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Int. J. Environ. Res. Public Health 2015, 12(4), 4214-4230;

Isolation and Characterization of Polyacrylamide-Degrading Bacteria from Dewatered Sludge

College of Life Sciences, Northwest University, Xi'an 710021, China
Test Department, Northwest Maternal and Child Hospital, Xi'an 710061, China
Author to whom correspondence should be addressed.
Academic Editor: Oladele Ogunseitan
Received: 9 March 2015 / Revised: 31 March 2015 / Accepted: 7 April 2015 / Published: 16 April 2015
(This article belongs to the Special Issue Hazardous Waste and Human Health-2015)
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Polyacrylamide (PAM) is a water-soluble polymer that is widely used as a flocculant in sewage treatment. The accumulation of PAM affects the formation of dewatered sludge and potentially produces hazardous monomers. In the present study, the bacterial strain HI47 was isolated from dewatered sludge. This strain could metabolize PAM as its sole nutrient source and was subsequently identified as Pseudomonas putida. The efficiency of PAM degradation was 31.1% in 7 days and exceeded 45% under optimum culture condition (pH 7.2, 39 °C and 100 rpm). The addition of yeast extract and glucose improved the bacterial growth and PAM degradation. The degraded PAM samples were analyzed by gel-filtration chromatography, Fourier transform infrared and high-performance liquid chromatography. The results showed that high-molecular-weight PAM was partly cleaved to small molecular oligomer derivatives and part of the amide groups of PAM had been converted to carboxyl groups. The biodegradation did not accumulate acrylamide monomers. Based on the SDS-PAGE and N-terminal sequencing results, the PAM amide groups were converted into carboxyl groups by a PAM-induced extracellular enzyme from the aliphatic amidase family. View Full-Text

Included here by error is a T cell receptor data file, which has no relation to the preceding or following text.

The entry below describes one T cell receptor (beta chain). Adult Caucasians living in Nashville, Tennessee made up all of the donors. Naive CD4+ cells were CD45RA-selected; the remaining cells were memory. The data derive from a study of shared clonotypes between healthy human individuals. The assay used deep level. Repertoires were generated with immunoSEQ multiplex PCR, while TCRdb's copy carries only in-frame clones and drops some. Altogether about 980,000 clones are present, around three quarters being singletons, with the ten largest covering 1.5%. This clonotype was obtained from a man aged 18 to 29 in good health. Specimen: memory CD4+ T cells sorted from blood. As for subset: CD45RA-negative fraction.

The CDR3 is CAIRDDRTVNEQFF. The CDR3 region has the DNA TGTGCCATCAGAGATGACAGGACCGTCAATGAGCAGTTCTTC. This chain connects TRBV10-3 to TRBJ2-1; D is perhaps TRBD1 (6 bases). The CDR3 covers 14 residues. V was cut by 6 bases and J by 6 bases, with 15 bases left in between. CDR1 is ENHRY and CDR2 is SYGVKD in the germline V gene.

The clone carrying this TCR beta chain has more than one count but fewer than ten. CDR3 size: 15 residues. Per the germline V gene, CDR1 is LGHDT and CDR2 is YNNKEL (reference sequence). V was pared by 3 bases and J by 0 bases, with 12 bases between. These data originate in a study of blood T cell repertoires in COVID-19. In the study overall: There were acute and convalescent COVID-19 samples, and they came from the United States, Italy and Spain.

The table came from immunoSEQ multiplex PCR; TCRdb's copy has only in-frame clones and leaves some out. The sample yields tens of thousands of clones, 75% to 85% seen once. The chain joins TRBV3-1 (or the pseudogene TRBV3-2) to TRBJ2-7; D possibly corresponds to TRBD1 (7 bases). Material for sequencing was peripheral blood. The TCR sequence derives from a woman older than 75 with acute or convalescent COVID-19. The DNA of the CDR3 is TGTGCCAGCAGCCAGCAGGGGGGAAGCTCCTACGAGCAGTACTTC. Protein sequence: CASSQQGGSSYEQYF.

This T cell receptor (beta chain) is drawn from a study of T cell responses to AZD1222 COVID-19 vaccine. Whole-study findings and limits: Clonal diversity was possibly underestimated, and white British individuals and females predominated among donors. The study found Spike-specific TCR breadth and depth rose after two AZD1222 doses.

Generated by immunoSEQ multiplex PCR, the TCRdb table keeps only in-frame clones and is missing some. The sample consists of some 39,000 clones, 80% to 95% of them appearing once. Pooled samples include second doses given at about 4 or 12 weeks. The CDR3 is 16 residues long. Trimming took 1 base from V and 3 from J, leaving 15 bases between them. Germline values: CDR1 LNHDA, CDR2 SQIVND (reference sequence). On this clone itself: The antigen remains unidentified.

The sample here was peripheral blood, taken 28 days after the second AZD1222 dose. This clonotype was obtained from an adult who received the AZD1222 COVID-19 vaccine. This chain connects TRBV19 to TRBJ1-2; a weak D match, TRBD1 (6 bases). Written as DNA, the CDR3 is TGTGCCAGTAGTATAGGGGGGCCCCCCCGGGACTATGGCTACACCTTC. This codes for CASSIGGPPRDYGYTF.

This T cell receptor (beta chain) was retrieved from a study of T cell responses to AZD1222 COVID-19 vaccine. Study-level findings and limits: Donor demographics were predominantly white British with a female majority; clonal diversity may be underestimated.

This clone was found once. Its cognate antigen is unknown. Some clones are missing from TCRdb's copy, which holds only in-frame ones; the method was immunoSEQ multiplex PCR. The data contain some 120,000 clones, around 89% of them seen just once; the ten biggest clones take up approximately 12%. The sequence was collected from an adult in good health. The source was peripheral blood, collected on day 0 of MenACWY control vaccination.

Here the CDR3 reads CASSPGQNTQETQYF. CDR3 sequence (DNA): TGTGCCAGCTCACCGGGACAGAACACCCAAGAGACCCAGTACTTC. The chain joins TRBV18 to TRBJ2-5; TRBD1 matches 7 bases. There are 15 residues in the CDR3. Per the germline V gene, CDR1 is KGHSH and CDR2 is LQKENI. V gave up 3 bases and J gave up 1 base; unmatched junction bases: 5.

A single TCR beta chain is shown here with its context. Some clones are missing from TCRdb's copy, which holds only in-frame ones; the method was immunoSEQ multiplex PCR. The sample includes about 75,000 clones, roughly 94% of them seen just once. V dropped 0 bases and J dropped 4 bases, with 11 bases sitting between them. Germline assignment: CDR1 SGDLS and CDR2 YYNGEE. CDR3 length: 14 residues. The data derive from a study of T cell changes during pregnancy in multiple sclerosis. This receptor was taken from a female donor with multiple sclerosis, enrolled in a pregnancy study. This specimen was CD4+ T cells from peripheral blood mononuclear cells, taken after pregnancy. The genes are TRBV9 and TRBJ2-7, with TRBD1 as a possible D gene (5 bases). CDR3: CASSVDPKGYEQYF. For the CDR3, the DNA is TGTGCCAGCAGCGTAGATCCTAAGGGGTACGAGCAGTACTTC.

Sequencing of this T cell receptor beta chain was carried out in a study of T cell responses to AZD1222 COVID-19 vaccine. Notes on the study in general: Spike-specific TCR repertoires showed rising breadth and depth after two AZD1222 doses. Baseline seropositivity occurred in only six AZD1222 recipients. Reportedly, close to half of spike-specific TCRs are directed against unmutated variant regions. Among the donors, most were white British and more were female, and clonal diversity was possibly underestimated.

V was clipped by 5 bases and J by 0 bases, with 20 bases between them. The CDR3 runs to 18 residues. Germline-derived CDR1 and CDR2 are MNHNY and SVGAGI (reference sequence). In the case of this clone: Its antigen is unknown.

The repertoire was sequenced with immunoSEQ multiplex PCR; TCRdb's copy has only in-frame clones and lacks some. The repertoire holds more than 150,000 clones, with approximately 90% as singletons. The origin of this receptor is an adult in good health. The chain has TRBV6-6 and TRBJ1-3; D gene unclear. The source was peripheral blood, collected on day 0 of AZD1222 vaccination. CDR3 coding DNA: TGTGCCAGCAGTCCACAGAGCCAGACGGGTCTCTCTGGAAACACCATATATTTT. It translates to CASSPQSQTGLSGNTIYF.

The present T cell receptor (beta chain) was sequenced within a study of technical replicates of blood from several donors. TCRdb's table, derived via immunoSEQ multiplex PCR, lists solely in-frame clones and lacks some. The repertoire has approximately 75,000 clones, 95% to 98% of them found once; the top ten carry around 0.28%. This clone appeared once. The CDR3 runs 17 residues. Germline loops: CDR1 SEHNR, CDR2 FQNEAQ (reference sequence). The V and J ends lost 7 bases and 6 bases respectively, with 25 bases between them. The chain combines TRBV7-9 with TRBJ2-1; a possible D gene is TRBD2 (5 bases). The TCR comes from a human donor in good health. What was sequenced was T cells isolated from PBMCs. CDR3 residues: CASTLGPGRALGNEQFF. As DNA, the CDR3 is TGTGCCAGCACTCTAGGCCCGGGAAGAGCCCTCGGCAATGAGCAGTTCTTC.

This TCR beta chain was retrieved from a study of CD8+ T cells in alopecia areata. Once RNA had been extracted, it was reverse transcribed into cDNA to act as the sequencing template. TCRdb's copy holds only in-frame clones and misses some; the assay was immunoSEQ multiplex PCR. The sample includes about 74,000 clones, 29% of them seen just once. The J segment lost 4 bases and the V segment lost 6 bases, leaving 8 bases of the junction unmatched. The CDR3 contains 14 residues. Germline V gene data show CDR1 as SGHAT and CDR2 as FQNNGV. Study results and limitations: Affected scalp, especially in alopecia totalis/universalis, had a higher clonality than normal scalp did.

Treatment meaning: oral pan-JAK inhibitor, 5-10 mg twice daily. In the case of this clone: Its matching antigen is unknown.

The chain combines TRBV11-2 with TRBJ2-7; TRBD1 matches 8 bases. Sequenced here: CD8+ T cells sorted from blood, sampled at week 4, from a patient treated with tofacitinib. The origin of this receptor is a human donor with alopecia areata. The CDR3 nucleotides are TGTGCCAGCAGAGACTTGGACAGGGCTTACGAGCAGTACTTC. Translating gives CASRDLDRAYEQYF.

Keywords: polyacrylamide; biodegradation; dewatered sludge; microorganisms polyacrylamide; biodegradation; dewatered sludge; microorganisms

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Yu, F.; Fu, R.; Xie, Y.; Chen, W. Isolation and Characterization of Polyacrylamide-Degrading Bacteria from Dewatered Sludge. Int. J. Environ. Res. Public Health 2015, 12, 4214-4230.

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